Betting on commodity prices and trends broke some commodity traders and made others.

  • The rise of China preset a decades long trend of rising commodity prices (8). A country’s commodity consumption mostly depends on two factors in a non-linear relation: the number of inhabitants and their income. Commodity demand rises fastest above per capita income of $4k until reaching 20k. 

Value of optionality. Betting on prices was much easier now with futures but their was another profit driver at play. Until the 2000s the value of optionality was little understood by market participants other than traders and not much attention was paid to it. Optionality allowed traders to buy/sell a slightly higher/lower amount than agreed on in the contract. During periods of flat prices, this is not an important feature but turing periods of rising prices due to China, this optionality became a license to print money.

  • During my studies I delved on the subject of embedded options in fianncial retail products. Viewed that way, the potentially significant value of this optionality becomes instantly apparent.

Commodity traders are blamed for high food prices and negative effects of high commodity prices or their high Volatility. Serious research mostly concludes that strong evidence is missing, though.

  • What would be easier for politicians? Who gets the blame for the energy crisis today? The true reasons are certainly multifaceted but one thing is almost certain: our politicians are not at fault!

Glencore’s IPO brought the industry into the spotlight. The media and business partners got notice of business and profit volumes that were once hidden and kept a secret. Another lifted secret:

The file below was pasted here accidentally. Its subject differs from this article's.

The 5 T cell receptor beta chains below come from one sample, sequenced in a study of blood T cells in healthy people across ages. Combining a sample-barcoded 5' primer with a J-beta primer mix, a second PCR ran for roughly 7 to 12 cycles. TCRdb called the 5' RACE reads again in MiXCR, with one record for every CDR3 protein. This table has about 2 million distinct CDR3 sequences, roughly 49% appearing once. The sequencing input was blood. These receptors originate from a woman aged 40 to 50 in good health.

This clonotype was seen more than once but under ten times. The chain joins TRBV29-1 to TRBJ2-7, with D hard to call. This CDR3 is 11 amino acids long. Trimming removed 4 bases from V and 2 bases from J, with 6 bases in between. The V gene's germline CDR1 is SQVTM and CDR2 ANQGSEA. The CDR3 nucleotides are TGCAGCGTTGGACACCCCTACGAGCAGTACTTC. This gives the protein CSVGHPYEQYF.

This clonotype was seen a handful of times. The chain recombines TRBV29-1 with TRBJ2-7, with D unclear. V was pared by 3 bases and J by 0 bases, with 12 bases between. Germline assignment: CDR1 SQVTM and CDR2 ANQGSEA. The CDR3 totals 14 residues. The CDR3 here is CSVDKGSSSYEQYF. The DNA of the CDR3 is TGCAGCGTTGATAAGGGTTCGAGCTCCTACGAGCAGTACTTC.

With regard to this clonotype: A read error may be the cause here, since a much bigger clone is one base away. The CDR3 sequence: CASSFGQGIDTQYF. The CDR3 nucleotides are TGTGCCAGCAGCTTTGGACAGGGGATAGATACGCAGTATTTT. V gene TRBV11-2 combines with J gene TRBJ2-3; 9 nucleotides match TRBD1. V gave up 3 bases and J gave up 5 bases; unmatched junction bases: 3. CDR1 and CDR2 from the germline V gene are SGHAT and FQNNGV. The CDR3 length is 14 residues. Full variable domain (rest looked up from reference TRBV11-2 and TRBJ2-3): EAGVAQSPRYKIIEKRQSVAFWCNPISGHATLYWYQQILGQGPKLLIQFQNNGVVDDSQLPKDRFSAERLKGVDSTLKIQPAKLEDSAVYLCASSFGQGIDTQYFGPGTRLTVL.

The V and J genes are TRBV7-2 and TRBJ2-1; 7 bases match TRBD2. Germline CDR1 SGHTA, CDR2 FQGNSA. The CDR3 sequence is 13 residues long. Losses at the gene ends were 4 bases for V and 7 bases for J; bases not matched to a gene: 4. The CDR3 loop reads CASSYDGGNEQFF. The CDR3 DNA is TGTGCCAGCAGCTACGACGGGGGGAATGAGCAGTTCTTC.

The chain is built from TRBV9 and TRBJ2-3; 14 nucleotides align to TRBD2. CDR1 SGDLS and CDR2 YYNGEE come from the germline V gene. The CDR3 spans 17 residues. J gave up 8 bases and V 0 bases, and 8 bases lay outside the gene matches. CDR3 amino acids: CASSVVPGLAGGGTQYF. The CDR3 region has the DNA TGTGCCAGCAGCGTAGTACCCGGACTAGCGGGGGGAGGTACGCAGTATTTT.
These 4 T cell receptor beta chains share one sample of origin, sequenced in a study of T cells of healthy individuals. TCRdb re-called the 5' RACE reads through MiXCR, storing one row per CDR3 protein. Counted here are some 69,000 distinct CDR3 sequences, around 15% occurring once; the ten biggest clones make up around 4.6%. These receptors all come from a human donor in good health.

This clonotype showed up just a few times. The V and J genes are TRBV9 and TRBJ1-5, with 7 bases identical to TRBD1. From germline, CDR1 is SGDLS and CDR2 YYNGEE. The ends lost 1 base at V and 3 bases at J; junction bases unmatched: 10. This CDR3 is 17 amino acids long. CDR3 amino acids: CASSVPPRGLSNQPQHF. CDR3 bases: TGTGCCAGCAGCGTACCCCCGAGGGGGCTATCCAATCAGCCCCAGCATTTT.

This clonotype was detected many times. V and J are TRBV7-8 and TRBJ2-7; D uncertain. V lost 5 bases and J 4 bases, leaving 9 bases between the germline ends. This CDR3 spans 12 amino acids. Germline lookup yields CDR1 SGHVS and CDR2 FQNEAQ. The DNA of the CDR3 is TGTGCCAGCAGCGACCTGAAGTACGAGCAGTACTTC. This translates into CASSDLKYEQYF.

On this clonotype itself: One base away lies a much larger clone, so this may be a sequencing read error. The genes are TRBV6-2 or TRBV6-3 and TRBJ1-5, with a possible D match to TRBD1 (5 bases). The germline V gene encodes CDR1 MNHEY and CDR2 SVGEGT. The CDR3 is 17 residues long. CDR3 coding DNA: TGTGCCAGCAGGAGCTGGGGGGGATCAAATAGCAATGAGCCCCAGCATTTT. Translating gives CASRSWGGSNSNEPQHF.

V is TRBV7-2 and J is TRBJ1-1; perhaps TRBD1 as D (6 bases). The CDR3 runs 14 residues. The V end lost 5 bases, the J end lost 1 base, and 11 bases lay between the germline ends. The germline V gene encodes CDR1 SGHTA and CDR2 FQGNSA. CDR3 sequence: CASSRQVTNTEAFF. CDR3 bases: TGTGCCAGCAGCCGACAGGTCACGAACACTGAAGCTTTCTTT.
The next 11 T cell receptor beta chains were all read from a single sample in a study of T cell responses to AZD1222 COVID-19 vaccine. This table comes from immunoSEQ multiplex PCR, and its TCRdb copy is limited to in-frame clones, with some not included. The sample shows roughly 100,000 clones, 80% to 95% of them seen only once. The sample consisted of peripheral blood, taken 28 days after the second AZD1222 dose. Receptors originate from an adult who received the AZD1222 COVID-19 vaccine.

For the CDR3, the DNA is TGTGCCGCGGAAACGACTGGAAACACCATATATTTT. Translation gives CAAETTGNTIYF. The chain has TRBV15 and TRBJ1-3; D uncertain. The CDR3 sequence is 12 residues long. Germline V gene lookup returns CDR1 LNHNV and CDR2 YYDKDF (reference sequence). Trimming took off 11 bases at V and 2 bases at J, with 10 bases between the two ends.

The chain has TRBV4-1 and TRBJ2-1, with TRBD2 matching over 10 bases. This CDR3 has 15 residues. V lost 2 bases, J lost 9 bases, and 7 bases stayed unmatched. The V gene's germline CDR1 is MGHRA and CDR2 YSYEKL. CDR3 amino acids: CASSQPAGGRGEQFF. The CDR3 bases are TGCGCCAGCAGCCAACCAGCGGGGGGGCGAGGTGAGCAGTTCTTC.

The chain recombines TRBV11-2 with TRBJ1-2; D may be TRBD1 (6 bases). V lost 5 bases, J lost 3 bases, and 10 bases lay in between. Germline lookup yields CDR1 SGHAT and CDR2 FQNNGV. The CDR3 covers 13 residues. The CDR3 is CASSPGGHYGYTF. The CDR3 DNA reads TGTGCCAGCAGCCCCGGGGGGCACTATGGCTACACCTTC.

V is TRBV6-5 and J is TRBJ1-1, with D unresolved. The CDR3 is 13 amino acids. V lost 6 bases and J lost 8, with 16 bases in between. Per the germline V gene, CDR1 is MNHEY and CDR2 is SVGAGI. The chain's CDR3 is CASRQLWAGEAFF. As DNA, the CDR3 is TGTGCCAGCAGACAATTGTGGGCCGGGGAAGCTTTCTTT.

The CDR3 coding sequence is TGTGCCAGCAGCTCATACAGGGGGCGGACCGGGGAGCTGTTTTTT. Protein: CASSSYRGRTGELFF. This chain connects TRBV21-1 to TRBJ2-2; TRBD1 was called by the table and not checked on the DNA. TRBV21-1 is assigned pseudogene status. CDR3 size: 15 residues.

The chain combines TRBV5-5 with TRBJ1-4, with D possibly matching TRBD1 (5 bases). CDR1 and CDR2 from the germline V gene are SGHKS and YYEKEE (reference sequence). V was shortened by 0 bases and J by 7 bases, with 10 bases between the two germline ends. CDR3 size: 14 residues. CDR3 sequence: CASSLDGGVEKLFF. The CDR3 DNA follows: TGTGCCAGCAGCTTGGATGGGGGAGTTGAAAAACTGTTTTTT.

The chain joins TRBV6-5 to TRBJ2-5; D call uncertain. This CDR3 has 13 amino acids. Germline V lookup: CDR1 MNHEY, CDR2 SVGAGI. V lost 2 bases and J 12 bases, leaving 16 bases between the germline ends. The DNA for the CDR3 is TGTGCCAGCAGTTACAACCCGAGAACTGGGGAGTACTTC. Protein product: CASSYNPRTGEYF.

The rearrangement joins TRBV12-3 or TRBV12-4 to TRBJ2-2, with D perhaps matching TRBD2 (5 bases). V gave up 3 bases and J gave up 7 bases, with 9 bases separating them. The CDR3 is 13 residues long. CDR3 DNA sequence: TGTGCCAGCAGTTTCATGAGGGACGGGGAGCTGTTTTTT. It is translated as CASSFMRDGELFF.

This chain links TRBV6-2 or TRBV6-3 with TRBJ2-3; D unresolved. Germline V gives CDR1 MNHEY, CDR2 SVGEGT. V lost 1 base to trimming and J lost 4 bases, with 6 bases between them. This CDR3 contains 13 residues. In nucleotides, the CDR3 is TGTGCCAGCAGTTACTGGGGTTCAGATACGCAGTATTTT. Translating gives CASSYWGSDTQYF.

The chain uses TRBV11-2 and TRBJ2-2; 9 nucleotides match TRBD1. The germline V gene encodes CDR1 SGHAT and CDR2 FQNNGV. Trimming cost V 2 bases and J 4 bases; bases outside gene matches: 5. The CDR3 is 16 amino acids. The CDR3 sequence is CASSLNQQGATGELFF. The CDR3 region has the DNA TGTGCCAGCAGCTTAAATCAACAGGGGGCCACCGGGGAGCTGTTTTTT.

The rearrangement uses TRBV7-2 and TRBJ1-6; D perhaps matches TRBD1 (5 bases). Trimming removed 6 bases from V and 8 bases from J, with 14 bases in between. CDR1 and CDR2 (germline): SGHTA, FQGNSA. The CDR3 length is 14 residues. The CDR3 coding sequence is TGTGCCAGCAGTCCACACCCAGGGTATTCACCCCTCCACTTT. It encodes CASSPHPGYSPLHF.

• The day when Glencore’s IPO prospectus became public, the world — incl. the companies own traders except for three employees — got to know who owned Glencore.
  • The IPO minted billionaires and an army of millionaires.

Opportunity and risk often went hand in hand when commodit traders were right on the edge legally and morally, doing business with states and persons sanctioned by states and avoided by most businesses.

  • When the US started to use the USD system as a tool for its foreign policy enforcement commodity traders felt the heat
  • For example, BNP Paribas, Trafiguras main financier, had to pay a record amount, even if Trafigura did nothing illegal (or so the evaluation read)

Their informational edge was one factor to enable the commodity traders to realize outsized profits, often merely using price differentials in two places. When information became much more available (also via Bloomberg, its founder a former trader) their informational edge and their profit pools shrank. Further, regulation, legal and ethical rules limit their opportunity. Still, they are an important part in a globalized world.

  • A less globalized world, might shrink their trading volumes and profit opportunity.
  • Information is still very important, they learned early about corona developments in China from on-the-ground contacts
  • When oil was given away for free in early 2020, commodity traders were able to size the opportunity and earn outsized profits once more. They hired fleets of tankers turning htem into floating storages in a time with scarce storing capacity, loaded the cheap oil (spot), sold mor eexpensive futures (few months fwd), and made 50% profits and more, even after accounting for shiping costs.

What i did not like:

  • The structure of the book could have been better IMO, maybe more and smaller chapters.
  • Often, I read the same content a few times, and certainly a few times more than I deem optimal
    (readers of Howard Marks know about reading the same content/statements more than once but I felt it was more of a good/beneficial balance)

What i liked:

  • Great read about the history of commodity trading houses
  • Industry insights

Links: for the interested

(BBG May 17, 2022) Russia appears to be overcoming the retreat of top oil traders as several smaller firms get more active in handling the country’s barrels. Geneva-based Litasco has become the largest handler of Urals after booking tankers to haul at least 14 million barrels in April, and 8.6 million already this month. Bellatrix, a name previously unheard of, is also moving supply. Read more on the firms and their activities.